Correlation describes the failure of multiple institutions resulting from the collapse of asset prices due to an exogenous event (e.g., the fall of housing prices in the period prior to the 2008–2009 financial crisis). Correlation can also refer to the herding instinct of asset managers that can result in market crashes and instability, or in irrational asset bubbles. In addition the academic literature discussing “indirect” connectedness is really discussing correlation. Although correlation played an important role in the recent crisis, contagion is what transformed $100–200 billion in losses on subprime mortgage products1 into the destruction of roughly $8 trillion of equity market capitalization between October 2007 and October 2009.2
Recently, the risk of the asset management industry’s herding behavior has come to the forefront of the discussion about correlation risk, as it may result in market crashes and instability, particularly during periods of distress.3 Herding behavior involves the tendency of asset managers to move out of a particular security or asset class in a correlated manner. The concern is that if most large asset managers sell at the same time, the market for that security or asset class may collapse, putting stress on all holders of such assets. As a consequence of this herding concern, regulators have considered the idea of designating large asset managers as systemically important financial institutions (SIFIs), though managers may have escaped the spectre of SIFI designation for the time being due to recognition that any risks are industry-wide and not firm specific.4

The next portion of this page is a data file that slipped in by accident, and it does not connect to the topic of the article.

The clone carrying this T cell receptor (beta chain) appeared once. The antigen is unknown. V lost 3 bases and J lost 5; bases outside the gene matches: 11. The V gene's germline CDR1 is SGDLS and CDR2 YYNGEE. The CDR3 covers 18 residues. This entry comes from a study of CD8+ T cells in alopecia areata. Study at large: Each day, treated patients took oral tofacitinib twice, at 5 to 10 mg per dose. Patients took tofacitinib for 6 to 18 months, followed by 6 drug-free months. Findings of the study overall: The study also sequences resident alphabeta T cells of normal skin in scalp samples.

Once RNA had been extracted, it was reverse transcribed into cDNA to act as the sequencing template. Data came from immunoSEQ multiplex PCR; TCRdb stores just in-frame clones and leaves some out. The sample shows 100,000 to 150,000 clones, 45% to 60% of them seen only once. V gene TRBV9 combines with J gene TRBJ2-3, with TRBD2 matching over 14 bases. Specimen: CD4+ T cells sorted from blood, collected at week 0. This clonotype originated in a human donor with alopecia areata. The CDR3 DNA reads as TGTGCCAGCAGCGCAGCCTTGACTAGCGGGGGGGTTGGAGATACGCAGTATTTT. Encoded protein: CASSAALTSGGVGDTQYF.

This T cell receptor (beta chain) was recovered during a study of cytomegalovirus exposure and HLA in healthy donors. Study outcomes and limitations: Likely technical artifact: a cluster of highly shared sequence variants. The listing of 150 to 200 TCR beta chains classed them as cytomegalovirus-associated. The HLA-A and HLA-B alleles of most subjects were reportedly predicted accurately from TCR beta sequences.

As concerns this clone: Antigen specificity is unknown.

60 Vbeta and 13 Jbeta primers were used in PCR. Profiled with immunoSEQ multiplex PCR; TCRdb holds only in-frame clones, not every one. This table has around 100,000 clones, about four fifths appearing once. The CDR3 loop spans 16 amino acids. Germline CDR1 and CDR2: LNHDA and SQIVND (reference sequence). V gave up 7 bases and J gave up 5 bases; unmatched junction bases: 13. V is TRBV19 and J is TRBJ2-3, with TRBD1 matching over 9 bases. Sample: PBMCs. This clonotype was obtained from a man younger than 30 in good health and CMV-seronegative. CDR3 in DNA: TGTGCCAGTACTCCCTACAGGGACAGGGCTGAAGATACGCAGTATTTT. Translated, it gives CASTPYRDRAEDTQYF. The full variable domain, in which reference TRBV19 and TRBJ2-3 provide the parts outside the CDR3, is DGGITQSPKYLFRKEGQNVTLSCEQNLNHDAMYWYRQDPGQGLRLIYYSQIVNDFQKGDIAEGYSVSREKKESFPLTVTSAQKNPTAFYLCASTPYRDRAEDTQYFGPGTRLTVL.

SIFI regulation would likely be unsuccessful in preventing adverse herding behavior. Herding by definition involves a number of firms across the industry acting in a coordinated fashion.5 SIFI designation and the consequent regulation of the SIFI is firm specific, so would be ineffective in combatting an industry-wide problem. The only potentially effective solution to correlated market declines that result from herding behavior is to impose a temporary form of circuit breaker that may help slow the price drops in an asset class or in particular securities, at least give time for a deep breath. During the market crash of October 1987, specialists halted trading in some of the most severely affected stocks.6 In addition the Federal Reserve issued a public statement indicating its intent to foster stability by providing liquidity to the market.7 The Federal Reserve followed through by both increasing the level of reserves in the system through open market operations and by reducing the target federal funds rate by 50 bps.8 When asset prices plunge, the Federal Reserve could also become the buyer or market-maker of last resort.
This book does not focus on correlation risk and herding. Obviously, if the correlated losses in housing had never occurred, contagion would most likely not have occurred either. But the prevention of correlated risks and herding behavior, while important, may be extremely difficult—this is the task for so-called macroprudential regulation. At the very least it involves policies like the detection and prevention of bubbles, which are beyond the scope of this book. For a more detailed discussion of the academic literature on correlation, see the appendix.
The three distinct C’s of systemic risk, connectedness, correlation, and contagion, are not mutually exclusive. They overlap to some extent. Thus, for example, a funding connectedness problem may set off a contagion, or fire sales of assets may intensify a contagion due to correlated holdings of assets subject to fire sales. Despite these overlaps, I believe the concepts are distinct enough to be very useful in analysis.